This is an important diagnostic and should be checked qualitatively. Please see the plot of

error with X below. The error terms swing between a minimum of -0.75 and a maximum

of 0.37, in a completely random manner. The mean for the residuals is zero. This is a very

important diagnostic, which is often overlooked, but may point to some inherent flaws in the

model. In fact, residuals should not show any correlation with any of X variables and Y variable,

a property called "Homoscedasticity". Lack of it may arise due to some biases. Please see

discussion on this in the "Interesting Stuff" page. 

 

 

 

 

Till now we discussed Linear Regression with only one X variable. Multiple Regression in the same vein would be developed like following.

 

      Y = a + b1*X1 + b2*X2 + b3*X3 + …….. + error, where

  • X1 = Class X marks
  • X2 = Marks in an Aptitude Test
  • X3 = Average no. of hours spent on study

 

Though the calculations would be not as simple as in the univariate example, the concepts are same about Tests of Significance, R Square values, distribution of errors etc.

 

Although the outcome (Y) has to be a numeric value, X variables could be non-numeric too, which we call Categorical variable. Hence in the above case, one of the variables could be whether a student attended an Online Training Program or not. This variable, say X3, is a binary variable, with Yes/No kind of values. In this case, this variable is internally coded as 1 and 0 (called Dummy variables) for Yes and No values respectively. If the value is Yes (attended training), then Y will have contribution of b3 otherwise 0. If the categorical variable is multiclass, rather than a binary, then we will create N-1 dummy variables, where no. of classes is N. If instead of simply Yes/No kind of values, we have Training A, Training B and No Training as three classes, then we would model the same problem as following.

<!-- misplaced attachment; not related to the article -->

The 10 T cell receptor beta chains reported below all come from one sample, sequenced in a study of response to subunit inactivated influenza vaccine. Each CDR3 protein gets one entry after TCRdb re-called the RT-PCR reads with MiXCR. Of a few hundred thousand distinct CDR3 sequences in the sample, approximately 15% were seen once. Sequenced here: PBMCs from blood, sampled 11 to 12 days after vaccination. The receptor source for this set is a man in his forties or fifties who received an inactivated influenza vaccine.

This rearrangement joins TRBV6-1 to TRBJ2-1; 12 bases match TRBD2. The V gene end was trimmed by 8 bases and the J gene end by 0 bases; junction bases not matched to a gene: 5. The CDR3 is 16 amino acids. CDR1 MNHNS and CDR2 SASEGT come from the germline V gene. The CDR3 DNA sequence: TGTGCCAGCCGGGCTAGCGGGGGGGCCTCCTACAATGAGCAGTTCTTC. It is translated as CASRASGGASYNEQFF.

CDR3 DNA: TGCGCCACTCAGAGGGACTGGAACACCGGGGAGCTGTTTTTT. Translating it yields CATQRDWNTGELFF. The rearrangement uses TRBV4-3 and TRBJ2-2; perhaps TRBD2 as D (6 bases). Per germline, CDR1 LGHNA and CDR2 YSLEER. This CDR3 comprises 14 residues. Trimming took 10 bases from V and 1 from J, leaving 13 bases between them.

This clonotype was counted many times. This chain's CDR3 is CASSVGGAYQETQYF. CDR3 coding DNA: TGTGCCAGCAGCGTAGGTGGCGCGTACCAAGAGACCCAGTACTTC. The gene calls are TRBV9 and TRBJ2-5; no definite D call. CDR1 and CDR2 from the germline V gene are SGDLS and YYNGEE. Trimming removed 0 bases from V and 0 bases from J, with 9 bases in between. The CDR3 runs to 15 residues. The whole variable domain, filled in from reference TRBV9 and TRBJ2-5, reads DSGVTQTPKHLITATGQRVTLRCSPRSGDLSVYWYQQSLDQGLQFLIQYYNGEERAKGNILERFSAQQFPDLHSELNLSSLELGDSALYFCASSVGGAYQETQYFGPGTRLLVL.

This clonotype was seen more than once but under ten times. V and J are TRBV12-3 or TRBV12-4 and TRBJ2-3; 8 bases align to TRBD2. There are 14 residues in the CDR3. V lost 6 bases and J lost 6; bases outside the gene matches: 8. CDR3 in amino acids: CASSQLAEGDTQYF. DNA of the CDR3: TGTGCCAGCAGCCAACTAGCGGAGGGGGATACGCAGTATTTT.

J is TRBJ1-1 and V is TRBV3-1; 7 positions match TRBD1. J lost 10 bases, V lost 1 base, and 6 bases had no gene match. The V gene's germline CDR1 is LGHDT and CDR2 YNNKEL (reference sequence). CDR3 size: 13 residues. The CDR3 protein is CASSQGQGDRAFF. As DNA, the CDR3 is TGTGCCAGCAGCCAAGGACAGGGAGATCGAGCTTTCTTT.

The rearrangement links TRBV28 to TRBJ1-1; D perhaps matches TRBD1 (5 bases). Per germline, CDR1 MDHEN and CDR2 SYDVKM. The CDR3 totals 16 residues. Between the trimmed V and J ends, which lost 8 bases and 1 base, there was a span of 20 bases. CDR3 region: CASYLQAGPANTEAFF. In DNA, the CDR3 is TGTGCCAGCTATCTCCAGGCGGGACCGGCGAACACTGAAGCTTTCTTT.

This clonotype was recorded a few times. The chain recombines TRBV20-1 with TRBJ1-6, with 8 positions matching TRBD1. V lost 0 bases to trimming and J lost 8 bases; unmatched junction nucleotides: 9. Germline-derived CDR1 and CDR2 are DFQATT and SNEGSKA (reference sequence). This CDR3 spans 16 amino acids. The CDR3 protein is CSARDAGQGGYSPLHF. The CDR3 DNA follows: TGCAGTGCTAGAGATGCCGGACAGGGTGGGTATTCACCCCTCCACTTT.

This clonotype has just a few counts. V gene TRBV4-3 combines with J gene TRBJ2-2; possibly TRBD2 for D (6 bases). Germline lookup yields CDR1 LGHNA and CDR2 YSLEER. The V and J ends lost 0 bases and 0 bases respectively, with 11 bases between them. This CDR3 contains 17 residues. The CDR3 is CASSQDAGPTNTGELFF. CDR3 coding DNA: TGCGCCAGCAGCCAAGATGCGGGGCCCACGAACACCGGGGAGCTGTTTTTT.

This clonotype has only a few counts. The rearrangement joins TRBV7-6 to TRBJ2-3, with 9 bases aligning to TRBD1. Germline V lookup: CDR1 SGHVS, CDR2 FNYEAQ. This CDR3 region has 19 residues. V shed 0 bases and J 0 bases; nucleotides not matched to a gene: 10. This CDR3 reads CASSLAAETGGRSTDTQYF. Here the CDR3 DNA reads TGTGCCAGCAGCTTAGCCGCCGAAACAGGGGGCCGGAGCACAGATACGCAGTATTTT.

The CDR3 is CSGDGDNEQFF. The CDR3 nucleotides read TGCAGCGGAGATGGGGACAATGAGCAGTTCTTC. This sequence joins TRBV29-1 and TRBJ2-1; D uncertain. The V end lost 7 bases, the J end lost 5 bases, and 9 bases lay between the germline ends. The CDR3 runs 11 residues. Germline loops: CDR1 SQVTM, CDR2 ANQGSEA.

Y = a + b1*X1 + b2*X2 + b3*Training A + b4*Training B + …….. + error

 

In order to summarize all the above discussion, we should follow a step-by-step procedure. 

 

  • Look at ANOVA results (F Statistics) and judge whether there is really a merit in developing a Regression model based on the chosen input variables.
  • Look at the R Square value, and judge whether the model explains enough variation in Y. As a rule of thumb, a value greater that 70% should be good, but it depends on context.
  • Look at the coefficients table, and assess Standard Errors, t statistics etc. for all the variables. If required, we can drop any of the variables, and redevelop the model. 
  • Check the distribution of error, and presence of Homoscedasticity. 

 

Above all, one should be watchful for results which are unexpected and belies common sense. As an example, a particular coefficient may be unexpectedly small, or show a counter-intuitive sign (negative rather than positive). This approach may avoid some of the common pitfalls in Regression models like Multi-collinearity, Endogeneity Bias etc.